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Whenever friends and family members with children ask where to eat in New York, I always ask several questions: How old are the little ones? How much of the family vacation budget do mom and dad want to dole out on three squares a day, plus snacks? And most importantly, just how important is good, authentic Big Apple food to parents and children alike?
Some folks after all, are more than happy to quaff breadsticks at the Olive Garden in Times Square or silence their children’s whines with a Sbarro calzone. Hey, when money’s tight and you’re in a crunch, why not?
Well, here’s why not. With a little resourcefulness and prior research, you can do something different than big box restaurants and fast food chains when you hit the town in New York. Your city probably has twelve Olive Gardens anyway.
In this spirit, I’ll suggest an alternative to satisfy every type of parent, from the ones who love to supersize to the ones who want to take Junior on a foodie tour of Brooklyn. Two words: street food.
Street vendors are clearly the way to go in Gotham. Well, if not the way, then at least a way and especially with children in tow. Some of the most innovative and fresh cuisine in Manhattan comes from carts, in the Lower East Side, Spanish Harlem, or in Alphabet City. Street vendors consistently introduce New Yorkers to niche culinary traditions that may not have made it onto restaurant menus.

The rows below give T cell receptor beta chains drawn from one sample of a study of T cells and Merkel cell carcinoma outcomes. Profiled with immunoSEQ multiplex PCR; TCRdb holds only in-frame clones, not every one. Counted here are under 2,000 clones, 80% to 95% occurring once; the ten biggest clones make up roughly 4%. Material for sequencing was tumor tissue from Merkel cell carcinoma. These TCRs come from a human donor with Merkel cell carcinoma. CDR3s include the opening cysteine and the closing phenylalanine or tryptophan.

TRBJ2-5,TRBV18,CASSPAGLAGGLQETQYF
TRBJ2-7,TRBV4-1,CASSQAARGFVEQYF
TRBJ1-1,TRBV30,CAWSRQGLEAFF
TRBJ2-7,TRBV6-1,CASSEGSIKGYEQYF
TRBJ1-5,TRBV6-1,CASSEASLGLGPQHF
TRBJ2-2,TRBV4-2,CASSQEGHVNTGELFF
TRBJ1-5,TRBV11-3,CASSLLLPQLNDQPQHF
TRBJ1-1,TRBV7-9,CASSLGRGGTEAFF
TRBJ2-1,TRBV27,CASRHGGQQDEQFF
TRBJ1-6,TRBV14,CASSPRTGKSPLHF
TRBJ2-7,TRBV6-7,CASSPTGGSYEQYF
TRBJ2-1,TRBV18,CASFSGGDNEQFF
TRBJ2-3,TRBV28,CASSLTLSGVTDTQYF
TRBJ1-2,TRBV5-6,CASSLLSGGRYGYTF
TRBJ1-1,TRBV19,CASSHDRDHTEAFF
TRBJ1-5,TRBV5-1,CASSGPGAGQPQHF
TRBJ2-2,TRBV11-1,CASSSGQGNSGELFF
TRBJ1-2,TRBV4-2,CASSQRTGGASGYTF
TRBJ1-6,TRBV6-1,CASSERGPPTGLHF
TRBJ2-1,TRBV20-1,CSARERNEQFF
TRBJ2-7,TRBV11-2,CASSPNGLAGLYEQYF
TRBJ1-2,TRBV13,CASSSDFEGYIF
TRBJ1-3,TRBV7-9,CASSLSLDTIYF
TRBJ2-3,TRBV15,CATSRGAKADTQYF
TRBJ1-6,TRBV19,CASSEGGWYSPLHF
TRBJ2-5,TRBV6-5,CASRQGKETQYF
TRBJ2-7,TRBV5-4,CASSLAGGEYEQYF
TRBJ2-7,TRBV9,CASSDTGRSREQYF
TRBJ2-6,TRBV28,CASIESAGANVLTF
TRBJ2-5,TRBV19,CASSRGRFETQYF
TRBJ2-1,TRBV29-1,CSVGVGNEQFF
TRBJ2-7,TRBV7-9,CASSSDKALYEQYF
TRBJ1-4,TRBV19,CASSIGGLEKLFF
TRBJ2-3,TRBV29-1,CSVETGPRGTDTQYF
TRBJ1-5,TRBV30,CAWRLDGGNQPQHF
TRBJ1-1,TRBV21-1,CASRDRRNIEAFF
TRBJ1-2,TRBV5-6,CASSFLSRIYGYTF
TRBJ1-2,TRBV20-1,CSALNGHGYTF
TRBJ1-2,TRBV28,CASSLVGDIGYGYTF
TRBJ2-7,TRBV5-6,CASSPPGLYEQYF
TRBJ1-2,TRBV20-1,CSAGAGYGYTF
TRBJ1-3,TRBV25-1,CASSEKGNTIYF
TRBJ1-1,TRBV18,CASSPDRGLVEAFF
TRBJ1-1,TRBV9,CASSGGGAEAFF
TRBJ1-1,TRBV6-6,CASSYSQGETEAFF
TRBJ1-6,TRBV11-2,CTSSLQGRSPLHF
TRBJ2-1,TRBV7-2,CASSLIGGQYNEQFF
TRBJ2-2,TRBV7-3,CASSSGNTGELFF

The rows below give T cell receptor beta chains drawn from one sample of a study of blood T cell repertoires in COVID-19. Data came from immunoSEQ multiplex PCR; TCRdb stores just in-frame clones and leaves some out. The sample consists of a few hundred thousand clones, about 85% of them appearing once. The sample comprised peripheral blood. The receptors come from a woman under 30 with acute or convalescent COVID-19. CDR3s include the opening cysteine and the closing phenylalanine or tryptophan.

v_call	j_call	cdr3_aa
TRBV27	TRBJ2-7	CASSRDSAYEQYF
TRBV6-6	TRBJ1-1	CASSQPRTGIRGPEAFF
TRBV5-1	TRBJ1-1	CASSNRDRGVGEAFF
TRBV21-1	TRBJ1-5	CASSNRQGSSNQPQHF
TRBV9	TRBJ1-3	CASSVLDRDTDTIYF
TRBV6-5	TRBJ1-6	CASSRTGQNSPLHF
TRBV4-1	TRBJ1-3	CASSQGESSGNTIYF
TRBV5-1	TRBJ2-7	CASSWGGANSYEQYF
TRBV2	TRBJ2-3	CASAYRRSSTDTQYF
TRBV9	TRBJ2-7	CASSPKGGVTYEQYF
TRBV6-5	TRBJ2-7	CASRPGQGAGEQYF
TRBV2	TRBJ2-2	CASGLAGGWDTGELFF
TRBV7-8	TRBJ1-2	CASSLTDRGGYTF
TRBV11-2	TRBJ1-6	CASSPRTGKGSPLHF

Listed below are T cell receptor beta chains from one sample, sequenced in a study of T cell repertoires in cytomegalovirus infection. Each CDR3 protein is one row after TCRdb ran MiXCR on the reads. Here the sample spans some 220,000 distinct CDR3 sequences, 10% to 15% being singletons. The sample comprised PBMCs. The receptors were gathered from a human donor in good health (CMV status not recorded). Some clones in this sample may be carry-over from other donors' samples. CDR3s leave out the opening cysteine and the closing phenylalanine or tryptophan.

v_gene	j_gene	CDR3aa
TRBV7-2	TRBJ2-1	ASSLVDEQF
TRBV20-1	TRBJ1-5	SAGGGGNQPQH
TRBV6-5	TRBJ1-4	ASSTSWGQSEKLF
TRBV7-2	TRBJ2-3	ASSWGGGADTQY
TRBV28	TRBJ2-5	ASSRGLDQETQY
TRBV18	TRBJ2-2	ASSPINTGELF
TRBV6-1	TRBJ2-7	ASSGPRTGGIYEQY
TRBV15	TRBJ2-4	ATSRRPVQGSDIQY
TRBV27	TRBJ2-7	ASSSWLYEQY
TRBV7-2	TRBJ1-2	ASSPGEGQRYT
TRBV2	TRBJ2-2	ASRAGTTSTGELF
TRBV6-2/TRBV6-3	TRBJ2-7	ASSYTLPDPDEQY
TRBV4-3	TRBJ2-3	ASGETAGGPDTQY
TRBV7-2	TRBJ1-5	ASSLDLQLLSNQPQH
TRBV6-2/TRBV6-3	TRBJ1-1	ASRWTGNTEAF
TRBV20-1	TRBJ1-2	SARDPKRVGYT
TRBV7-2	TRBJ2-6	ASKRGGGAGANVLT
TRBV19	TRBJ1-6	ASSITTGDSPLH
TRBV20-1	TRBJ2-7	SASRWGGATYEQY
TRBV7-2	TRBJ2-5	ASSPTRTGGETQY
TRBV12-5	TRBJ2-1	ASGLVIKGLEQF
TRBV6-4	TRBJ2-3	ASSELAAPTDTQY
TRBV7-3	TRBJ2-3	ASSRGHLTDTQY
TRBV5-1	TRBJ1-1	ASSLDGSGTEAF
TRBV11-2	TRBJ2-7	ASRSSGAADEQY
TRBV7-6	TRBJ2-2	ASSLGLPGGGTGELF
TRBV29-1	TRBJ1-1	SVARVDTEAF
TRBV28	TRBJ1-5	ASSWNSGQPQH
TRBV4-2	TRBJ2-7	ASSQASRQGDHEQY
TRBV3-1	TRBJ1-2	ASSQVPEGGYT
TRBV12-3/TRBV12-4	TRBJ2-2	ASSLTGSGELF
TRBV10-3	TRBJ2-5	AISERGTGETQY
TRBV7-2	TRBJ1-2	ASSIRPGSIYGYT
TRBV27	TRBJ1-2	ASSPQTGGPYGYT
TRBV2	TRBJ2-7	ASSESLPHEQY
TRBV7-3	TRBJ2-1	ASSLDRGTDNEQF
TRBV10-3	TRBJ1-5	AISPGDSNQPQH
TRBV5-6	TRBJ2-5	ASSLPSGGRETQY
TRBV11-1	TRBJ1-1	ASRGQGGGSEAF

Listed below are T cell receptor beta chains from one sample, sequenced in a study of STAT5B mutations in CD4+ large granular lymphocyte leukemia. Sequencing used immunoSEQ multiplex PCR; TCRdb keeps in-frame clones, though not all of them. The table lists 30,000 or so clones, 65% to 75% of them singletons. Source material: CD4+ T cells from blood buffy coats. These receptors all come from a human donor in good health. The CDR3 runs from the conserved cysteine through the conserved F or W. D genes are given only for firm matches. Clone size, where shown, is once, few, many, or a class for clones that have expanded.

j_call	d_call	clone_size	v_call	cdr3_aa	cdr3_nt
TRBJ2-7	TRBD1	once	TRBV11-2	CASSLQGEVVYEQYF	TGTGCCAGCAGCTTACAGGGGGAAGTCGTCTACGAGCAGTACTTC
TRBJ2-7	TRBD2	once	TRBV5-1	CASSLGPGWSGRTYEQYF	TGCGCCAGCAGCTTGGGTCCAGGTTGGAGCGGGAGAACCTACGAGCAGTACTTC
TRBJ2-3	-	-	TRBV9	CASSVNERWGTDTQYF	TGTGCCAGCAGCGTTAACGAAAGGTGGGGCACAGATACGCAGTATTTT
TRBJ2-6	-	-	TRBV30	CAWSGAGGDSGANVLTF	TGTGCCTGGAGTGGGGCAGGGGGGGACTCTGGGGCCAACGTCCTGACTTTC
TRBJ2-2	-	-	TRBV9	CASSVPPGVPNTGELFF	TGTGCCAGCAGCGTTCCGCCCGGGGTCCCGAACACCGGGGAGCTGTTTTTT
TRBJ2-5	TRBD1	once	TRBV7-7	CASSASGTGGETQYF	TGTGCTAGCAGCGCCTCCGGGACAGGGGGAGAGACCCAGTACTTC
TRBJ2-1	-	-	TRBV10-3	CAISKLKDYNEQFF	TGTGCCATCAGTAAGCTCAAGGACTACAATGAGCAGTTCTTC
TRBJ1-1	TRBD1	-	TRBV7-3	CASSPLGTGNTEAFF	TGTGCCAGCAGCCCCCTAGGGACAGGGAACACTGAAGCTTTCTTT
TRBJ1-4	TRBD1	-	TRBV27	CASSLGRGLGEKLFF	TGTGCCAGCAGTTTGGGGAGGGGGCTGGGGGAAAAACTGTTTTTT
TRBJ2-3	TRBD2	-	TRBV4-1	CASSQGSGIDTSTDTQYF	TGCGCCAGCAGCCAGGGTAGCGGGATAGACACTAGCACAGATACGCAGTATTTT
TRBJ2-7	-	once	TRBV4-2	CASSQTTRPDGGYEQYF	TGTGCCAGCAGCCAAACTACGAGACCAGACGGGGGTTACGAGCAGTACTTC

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You may think “street food” is only dirty water hot dogs and “Nuts 4 Nuts.” Thankfully for parents on shoestring travel budgets, New York’s street food scene is much more diverse. So forget the franks and think Korean BBQ, gourmet organic ice cream, Jamaican jerk, South Indian dosas or Uruguayan empanadas. The sky’s the limit and best of all, it’s insanely affordable.
Plan a bit in advance, especially if you don’t want to trudge up and down Manhattan blindly with the kids. Family friendly hotels in NYC all offer WiFi these days, so there’s no excuse. A killer Big Apple food itinerary is a few iPhone swipes away. Good sources for street food info include the annual Vendy Awards (the Oscars of street food), New York Magazine’s annual “Best Of” lists and food blogs and websites like Street Grub, New York Street Food, Gourmet.com and New York Post.
What (and where) your favorite street food vendors?